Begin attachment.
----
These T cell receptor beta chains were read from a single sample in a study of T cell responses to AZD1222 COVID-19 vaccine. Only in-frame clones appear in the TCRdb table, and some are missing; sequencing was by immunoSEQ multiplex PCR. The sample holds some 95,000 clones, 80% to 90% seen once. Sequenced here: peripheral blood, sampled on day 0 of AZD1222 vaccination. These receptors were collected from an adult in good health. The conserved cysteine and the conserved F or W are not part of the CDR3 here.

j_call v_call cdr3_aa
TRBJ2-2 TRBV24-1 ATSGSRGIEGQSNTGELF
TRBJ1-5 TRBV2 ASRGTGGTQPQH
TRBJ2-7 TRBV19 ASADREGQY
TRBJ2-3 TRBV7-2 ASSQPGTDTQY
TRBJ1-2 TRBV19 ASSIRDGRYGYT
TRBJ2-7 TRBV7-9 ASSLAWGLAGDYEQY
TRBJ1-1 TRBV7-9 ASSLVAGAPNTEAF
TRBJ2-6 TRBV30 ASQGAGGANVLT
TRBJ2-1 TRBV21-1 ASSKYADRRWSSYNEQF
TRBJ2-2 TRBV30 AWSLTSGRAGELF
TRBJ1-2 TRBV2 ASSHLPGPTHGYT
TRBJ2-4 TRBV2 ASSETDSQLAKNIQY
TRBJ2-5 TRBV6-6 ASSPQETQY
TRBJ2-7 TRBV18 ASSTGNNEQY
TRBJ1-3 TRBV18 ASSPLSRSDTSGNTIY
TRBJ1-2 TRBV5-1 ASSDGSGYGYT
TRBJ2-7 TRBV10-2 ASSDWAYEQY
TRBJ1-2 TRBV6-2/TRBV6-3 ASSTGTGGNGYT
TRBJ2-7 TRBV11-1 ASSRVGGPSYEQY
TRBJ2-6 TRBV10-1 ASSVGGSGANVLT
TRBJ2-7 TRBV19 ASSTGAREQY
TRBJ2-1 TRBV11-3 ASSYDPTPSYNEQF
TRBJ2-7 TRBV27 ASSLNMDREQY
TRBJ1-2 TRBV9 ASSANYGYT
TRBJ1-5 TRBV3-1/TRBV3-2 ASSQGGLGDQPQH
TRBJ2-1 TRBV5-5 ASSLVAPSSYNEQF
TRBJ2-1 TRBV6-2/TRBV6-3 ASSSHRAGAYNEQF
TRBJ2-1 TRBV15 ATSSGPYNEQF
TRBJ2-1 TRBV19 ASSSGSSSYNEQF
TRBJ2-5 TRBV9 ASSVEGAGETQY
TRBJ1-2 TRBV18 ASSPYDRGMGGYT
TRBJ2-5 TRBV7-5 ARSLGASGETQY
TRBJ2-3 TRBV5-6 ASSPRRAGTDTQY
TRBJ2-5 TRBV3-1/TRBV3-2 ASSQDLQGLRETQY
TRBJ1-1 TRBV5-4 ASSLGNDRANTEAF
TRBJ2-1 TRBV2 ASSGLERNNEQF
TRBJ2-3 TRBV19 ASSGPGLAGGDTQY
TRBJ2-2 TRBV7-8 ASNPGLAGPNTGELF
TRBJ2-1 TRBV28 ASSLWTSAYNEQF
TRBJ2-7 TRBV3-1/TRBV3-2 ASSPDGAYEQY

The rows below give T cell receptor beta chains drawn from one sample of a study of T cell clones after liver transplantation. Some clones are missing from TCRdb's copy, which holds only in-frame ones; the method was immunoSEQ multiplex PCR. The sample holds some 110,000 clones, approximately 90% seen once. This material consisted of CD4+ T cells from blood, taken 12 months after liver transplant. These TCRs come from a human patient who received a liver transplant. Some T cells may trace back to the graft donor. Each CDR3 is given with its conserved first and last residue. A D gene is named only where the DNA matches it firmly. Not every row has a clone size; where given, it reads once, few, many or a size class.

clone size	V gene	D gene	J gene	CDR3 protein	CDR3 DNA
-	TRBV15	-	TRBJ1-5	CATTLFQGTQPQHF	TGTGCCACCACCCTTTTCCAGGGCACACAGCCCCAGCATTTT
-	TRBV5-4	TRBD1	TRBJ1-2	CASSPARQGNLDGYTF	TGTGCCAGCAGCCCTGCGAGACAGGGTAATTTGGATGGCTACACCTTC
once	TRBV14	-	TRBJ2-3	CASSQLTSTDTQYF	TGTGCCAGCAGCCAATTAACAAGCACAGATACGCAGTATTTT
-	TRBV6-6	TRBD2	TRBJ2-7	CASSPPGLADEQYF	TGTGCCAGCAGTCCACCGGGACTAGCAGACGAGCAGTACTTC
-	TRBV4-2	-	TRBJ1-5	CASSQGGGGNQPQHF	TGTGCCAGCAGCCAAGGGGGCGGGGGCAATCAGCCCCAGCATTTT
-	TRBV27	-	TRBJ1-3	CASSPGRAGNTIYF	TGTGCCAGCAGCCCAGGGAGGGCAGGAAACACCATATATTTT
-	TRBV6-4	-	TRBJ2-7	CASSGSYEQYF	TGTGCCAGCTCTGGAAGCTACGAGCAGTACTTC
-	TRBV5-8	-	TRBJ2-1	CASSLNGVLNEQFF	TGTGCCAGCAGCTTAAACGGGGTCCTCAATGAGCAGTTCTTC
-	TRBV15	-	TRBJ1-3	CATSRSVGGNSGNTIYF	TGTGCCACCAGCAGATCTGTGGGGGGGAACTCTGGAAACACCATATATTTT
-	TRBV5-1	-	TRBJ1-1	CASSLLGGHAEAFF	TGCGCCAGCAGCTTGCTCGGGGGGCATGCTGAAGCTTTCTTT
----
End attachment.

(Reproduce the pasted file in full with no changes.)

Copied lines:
These T cell receptor beta chains were read from a single sample in a study of T cell responses to AZD1222 COVID-19 vaccine. Only in-frame clones appear in the TCRdb table, and some are missing; sequencing was by immunoSEQ multiplex PCR. The sample holds some 95,000 clones, 80% to 90% seen once. Sequenced here: peripheral blood, sampled on day 0 of AZD1222 vaccination. These receptors were collected from an adult in good health. The conserved cysteine and the conserved F or W are not part of the CDR3 here.

j_call v_call cdr3_aa
TRBJ2-2 TRBV24-1 ATSGSRGIEGQSNTGELF
TRBJ1-5 TRBV2 ASRGTGGTQPQH
TRBJ2-7 TRBV19 ASADREGQY
TRBJ2-3 TRBV7-2 ASSQPGTDTQY
TRBJ1-2 TRBV19 ASSIRDGRYGYT
TRBJ2-7 TRBV7-9 ASSLAWGLAGDYEQY
TRBJ1-1 TRBV7-9 ASSLVAGAPNTEAF
TRBJ2-6 TRBV30 ASQGAGGANVLT
TRBJ2-1 TRBV21-1 ASSKYADRRWSSYNEQF
TRBJ2-2 TRBV30 AWSLTSGRAGELF
TRBJ1-2 TRBV2 ASSHLPGPTHGYT
TRBJ2-4 TRBV2 ASSETDSQLAKNIQY
TRBJ2-5 TRBV6-6 ASSPQETQY
TRBJ2-7 TRBV18 ASSTGNNEQY
TRBJ1-3 TRBV18 ASSPLSRSDTSGNTIY
TRBJ1-2 TRBV5-1 ASSDGSGYGYT
TRBJ2-7 TRBV10-2 ASSDWAYEQY
TRBJ1-2 TRBV6-2/TRBV6-3 ASSTGTGGNGYT
TRBJ2-7 TRBV11-1 ASSRVGGPSYEQY
TRBJ2-6 TRBV10-1 ASSVGGSGANVLT
TRBJ2-7 TRBV19 ASSTGAREQY
TRBJ2-1 TRBV11-3 ASSYDPTPSYNEQF
TRBJ2-7 TRBV27 ASSLNMDREQY
TRBJ1-2 TRBV9 ASSANYGYT
TRBJ1-5 TRBV3-1/TRBV3-2 ASSQGGLGDQPQH
TRBJ2-1 TRBV5-5 ASSLVAPSSYNEQF
TRBJ2-1 TRBV6-2/TRBV6-3 ASSSHRAGAYNEQF
TRBJ2-1 TRBV15 ATSSGPYNEQF
TRBJ2-1 TRBV19 ASSSGSSSYNEQF
TRBJ2-5 TRBV9 ASSVEGAGETQY
TRBJ1-2 TRBV18 ASSPYDRGMGGYT
TRBJ2-5 TRBV7-5 ARSLGASGETQY
TRBJ2-3 TRBV5-6 ASSPRRAGTDTQY
TRBJ2-5 TRBV3-1/TRBV3-2 ASSQDLQGLRETQY
TRBJ1-1 TRBV5-4 ASSLGNDRANTEAF
TRBJ2-1 TRBV2 ASSGLERNNEQF
TRBJ2-3 TRBV19 ASSGPGLAGGDTQY
TRBJ2-2 TRBV7-8 ASNPGLAGPNTGELF
TRBJ2-1 TRBV28 ASSLWTSAYNEQF
TRBJ2-7 TRBV3-1/TRBV3-2 ASSPDGAYEQY

The rows below give T cell receptor beta chains drawn from one sample of a study of T cell clones after liver transplantation. Some clones are missing from TCRdb's copy, which holds only in-frame ones; the method was immunoSEQ multiplex PCR. The sample holds some 110,000 clones, approximately 90% seen once. This material consisted of CD4+ T cells from blood, taken 12 months after liver transplant. These TCRs come from a human patient who received a liver transplant. Some T cells may trace back to the graft donor. Each CDR3 is given with its conserved first and last residue. A D gene is named only where the DNA matches it firmly. Not every row has a clone size; where given, it reads once, few, many or a size class.

clone size	V gene	D gene	J gene	CDR3 protein	CDR3 DNA
-	TRBV15	-	TRBJ1-5	CATTLFQGTQPQHF	TGTGCCACCACCCTTTTCCAGGGCACACAGCCCCAGCATTTT
-	TRBV5-4	TRBD1	TRBJ1-2	CASSPARQGNLDGYTF	TGTGCCAGCAGCCCTGCGAGACAGGGTAATTTGGATGGCTACACCTTC
once	TRBV14	-	TRBJ2-3	CASSQLTSTDTQYF	TGTGCCAGCAGCCAATTAACAAGCACAGATACGCAGTATTTT
-	TRBV6-6	TRBD2	TRBJ2-7	CASSPPGLADEQYF	TGTGCCAGCAGTCCACCGGGACTAGCAGACGAGCAGTACTTC
-	TRBV4-2	-	TRBJ1-5	CASSQGGGGNQPQHF	TGTGCCAGCAGCCAAGGGGGCGGGGGCAATCAGCCCCAGCATTTT
-	TRBV27	-	TRBJ1-3	CASSPGRAGNTIYF	TGTGCCAGCAGCCCAGGGAGGGCAGGAAACACCATATATTTT
-	TRBV6-4	-	TRBJ2-7	CASSGSYEQYF	TGTGCCAGCTCTGGAAGCTACGAGCAGTACTTC
-	TRBV5-8	-	TRBJ2-1	CASSLNGVLNEQFF	TGTGCCAGCAGCTTAAACGGGGTCCTCAATGAGCAGTTCTTC
-	TRBV15	-	TRBJ1-3	CATSRSVGGNSGNTIYF	TGTGCCACCAGCAGATCTGTGGGGGGGAACTCTGGAAACACCATATATTTT
-	TRBV5-1	-	TRBJ1-1	CASSLLGGHAEAFF	TGCGCCAGCAGCTTGCTCGGGGGGCATGCTGAAGCTTTCTTT